Autumn 2015
    Elizabeth Duquette, Amy M. Gardner
  • National Security Issues and the Development of Legal Practice Skills

    LAWS 70703 - 01 (3) +, l, m, s, x
    This seminar will address current national security issues, including Presidential power under Const. art. II to wage war and to close the Guantanamo detention center; indefinite incarceration at Guantanamo and elsewhere; combating domestic terrorism threats; cyber warfare; electronic surveillance and encryption; assassination; and drone warfare. More than the typical seminar, this class will focus on helping students develop a range of skills required for successful law practice. Students will form teams of 2-4 persons. Each team will select a topic, present its analysis of the topic and lead the class discussion of the topic. Each team will also submit a short memo on its selected topic. Constitutional Law I or the equivalent is recommended but not required (and can be taken concurrently).
    Spring 2016
    Robert A. Helman
  • Partnership Taxation

    LAWS 44301 - 01 (3) +, s, x
    A review of the principals of partnership taxation, with an emphasis on the tax consequences of the formation, operation and dissolution of partnerships. Matters discussed include the treatment of leverage, capital accounts, disguised sales, mixing bowls, anti-abuse rules and other aspects of partnership taxation. Introductory Income Tax is a prerequisite. Meetings will be held at the offices of Baker & McKenzie, 300 E. Randolph, in the Loop. Dinner is provided. The grade is based on a final take-home examination.
    Spring 2016
    Richard Lipton, Todd Golub
  • Patent Litigation

    LAWS 78004 - 01 (3) +, l, m, s, x
    This seminar is a hands-on introduction to patent litigation. Using a hypothetical case, Students will explore the practical application of key patent law and litigation concepts. Students will follow the litigation over the course of the term as counsel for plaintiff or defendant. Students will be asked to produce written work (e.g., pleadings, motion papers, deposition outlines, etc.) and to orally argue motions. Potential topics include motions to dismiss or transfer, discovery disputes, claim construction, expert discovery, summary judgment, and appeals. In addition to oral argument, class will discuss practical and legal topics pertaining to patent litigation, typically to assist in preparation of the next week's assignment. Prerequisite: Patent Law.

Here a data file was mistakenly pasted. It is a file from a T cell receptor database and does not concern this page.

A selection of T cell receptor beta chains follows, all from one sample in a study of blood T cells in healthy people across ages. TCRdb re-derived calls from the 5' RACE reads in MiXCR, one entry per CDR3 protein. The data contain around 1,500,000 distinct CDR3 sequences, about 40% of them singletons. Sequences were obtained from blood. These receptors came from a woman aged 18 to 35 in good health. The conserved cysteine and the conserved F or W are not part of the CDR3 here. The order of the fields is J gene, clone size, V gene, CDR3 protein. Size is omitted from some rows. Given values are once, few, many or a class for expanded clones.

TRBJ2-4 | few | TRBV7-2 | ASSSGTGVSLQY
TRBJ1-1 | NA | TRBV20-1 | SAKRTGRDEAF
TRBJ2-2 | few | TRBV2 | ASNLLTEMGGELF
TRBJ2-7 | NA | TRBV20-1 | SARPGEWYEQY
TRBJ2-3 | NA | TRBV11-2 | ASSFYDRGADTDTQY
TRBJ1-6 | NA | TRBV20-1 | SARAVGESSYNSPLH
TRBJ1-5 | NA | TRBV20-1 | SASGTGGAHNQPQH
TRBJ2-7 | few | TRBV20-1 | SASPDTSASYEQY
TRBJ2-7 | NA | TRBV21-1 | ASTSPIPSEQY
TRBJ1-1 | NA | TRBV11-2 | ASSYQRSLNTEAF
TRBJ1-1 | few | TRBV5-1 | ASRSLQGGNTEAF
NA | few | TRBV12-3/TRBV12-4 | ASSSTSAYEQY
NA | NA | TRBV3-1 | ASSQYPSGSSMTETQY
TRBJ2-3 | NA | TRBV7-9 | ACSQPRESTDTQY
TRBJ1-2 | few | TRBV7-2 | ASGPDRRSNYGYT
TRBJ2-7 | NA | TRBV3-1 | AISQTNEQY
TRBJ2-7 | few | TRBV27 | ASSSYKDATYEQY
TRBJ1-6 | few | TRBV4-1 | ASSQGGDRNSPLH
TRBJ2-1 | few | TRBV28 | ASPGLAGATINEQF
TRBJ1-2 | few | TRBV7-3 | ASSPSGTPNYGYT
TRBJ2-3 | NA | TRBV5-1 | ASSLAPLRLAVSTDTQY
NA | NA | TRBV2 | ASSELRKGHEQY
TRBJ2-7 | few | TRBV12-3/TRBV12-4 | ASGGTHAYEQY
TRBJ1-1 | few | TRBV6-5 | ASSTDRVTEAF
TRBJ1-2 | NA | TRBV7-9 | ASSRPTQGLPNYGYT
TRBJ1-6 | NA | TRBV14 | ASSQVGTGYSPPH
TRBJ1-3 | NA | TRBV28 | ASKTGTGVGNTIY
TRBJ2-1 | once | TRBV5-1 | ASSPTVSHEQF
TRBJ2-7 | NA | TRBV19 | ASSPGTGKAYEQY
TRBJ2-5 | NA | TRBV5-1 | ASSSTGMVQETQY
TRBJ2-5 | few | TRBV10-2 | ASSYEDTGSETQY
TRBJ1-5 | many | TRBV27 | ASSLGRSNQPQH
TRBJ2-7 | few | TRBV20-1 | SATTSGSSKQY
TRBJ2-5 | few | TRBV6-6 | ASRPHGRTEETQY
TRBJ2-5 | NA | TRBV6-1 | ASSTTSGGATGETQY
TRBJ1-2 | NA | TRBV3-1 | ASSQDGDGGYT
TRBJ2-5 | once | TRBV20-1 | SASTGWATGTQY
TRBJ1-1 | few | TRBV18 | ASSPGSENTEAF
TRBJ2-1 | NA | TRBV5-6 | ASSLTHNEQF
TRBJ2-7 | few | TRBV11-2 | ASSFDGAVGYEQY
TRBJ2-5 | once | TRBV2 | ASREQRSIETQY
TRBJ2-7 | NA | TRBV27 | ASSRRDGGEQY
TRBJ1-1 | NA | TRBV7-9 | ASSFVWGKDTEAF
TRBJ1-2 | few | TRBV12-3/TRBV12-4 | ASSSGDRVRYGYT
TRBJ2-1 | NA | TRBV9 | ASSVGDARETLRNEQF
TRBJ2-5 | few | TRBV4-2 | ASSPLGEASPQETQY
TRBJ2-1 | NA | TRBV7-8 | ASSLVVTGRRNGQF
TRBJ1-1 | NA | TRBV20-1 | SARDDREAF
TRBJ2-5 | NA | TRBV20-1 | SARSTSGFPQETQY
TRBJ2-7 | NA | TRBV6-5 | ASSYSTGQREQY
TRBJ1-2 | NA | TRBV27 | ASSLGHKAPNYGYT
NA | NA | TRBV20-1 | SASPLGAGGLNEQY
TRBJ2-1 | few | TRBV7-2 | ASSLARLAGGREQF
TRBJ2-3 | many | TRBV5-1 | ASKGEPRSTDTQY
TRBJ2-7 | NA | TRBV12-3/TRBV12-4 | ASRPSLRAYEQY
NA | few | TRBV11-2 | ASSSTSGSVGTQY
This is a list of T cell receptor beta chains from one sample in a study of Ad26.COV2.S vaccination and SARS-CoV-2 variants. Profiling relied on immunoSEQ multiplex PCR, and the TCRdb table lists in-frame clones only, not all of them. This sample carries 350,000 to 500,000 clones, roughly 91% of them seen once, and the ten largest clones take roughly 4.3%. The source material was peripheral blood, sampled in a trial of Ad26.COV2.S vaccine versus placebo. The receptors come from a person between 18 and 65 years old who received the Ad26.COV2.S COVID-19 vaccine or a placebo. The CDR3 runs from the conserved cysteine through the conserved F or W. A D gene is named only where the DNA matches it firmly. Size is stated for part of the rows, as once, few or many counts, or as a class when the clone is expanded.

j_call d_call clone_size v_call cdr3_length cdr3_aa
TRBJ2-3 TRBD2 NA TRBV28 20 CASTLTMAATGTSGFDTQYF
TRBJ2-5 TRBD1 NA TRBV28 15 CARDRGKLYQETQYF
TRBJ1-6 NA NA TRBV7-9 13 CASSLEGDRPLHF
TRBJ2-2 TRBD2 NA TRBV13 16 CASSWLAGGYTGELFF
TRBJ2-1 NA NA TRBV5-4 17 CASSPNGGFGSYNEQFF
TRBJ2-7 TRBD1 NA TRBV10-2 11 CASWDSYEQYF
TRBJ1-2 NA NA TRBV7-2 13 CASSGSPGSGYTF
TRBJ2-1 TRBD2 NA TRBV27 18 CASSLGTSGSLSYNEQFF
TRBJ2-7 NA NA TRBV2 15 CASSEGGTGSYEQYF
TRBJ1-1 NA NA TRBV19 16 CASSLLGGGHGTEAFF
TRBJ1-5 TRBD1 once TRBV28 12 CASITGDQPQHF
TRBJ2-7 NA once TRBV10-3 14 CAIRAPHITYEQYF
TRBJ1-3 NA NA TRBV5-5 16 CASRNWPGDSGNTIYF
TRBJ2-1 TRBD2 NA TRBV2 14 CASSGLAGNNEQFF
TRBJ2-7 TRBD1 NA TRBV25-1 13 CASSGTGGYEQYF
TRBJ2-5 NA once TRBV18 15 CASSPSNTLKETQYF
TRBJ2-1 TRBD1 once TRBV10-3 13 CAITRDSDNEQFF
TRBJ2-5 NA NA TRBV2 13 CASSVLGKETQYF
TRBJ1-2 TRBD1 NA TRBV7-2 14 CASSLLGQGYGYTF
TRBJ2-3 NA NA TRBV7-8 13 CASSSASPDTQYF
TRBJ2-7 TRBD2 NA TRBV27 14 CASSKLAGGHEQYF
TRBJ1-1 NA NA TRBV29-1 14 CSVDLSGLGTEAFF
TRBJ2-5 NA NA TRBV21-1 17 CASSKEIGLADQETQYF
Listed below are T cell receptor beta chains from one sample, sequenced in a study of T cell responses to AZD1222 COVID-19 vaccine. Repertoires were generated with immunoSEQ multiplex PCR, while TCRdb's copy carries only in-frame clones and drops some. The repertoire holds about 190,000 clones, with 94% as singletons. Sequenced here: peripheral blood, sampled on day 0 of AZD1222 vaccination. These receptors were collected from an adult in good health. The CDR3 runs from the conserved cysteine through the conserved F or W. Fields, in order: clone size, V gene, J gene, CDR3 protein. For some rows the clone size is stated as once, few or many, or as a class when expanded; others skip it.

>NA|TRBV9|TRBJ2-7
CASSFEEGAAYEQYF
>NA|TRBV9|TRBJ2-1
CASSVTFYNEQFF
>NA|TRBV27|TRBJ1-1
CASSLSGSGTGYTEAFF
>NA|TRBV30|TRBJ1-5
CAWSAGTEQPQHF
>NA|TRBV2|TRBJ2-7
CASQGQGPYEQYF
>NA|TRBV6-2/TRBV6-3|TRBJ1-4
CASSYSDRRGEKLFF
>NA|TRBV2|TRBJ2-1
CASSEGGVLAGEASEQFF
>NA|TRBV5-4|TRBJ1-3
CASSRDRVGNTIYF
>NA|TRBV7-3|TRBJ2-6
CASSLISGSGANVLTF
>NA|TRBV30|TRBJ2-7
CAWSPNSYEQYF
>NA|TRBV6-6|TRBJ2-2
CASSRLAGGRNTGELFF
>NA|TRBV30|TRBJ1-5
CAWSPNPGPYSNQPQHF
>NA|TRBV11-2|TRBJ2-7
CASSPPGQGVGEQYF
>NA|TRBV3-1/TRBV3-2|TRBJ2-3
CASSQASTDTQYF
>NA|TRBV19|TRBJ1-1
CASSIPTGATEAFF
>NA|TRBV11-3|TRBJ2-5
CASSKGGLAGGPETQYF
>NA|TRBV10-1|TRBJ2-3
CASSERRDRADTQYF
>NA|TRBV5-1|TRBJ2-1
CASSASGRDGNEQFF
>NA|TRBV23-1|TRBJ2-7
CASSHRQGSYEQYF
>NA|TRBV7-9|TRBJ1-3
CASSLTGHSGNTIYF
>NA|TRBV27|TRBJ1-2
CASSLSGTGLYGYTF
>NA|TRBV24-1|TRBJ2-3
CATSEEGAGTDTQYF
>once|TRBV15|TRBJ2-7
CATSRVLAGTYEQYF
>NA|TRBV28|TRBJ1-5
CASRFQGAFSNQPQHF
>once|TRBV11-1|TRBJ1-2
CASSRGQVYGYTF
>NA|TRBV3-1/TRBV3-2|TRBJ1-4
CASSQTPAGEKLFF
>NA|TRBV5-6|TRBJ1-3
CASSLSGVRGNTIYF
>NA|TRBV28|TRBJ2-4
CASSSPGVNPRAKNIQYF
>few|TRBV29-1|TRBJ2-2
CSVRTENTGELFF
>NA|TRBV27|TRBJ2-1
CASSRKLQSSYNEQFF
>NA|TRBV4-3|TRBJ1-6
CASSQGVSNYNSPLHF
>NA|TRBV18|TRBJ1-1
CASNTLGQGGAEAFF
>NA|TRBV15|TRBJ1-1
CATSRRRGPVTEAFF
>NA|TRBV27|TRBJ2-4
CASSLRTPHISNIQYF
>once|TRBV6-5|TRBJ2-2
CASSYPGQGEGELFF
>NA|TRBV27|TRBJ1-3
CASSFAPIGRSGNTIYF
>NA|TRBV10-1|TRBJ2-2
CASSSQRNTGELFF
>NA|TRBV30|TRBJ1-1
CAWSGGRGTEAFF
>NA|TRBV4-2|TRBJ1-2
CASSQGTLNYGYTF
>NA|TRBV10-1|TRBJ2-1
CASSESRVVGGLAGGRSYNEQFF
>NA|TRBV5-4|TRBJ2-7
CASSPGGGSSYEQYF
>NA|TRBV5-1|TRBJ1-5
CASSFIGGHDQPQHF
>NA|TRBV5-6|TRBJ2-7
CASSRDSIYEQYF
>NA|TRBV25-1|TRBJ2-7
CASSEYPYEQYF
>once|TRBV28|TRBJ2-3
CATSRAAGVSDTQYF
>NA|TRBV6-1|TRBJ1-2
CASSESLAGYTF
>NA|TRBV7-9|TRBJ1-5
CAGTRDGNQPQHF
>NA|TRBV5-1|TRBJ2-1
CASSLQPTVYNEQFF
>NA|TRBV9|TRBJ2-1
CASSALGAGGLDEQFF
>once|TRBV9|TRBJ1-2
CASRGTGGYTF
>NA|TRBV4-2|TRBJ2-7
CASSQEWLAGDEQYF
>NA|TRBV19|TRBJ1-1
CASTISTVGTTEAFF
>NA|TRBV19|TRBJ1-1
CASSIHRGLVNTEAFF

Spring 2016
    Steven Cherny
  • Poverty and Housing Law Clinic

    LAWS 90512 - 01 (3 to 4) a, s
    This clinic, conducted over two sequential quarters, exposes students to the practice of poverty law work by giving them the opportunity to work on housing cases at LAF, which provides free legal services to indigent clients in civil matters. Students will spend twelve hours per week in LAF’s Housing Practice Group, and may be asked to attend administrative grievance hearings, represent defendants in eviction actions, prevent landlords from performing lockouts or refusing to make necessary repairs, and participate in ongoing federal litigation. All students will be expected to interview clients, prepare written discovery, and draft motions. In addition to working at LAF, students will attend a weekly two-hour class at which they will learn about poverty law, subsidized housing programs, eviction actions, housing discrimination, the intersection between domestic violence and housing, using the bankruptcy code to preserve subsidized tenancies, challenging barred lists and "no trespass" policies, jury trial practice, and the extensive and often misunderstood connection between criminal law and subsidized housing. Enrollment is limited to twelve students. The seminar is taught by Lawrence Wood (Director, LAF’s Housing Practice Group). Each student's grade is based on his or her class participation (30%) and work at LAF (70%).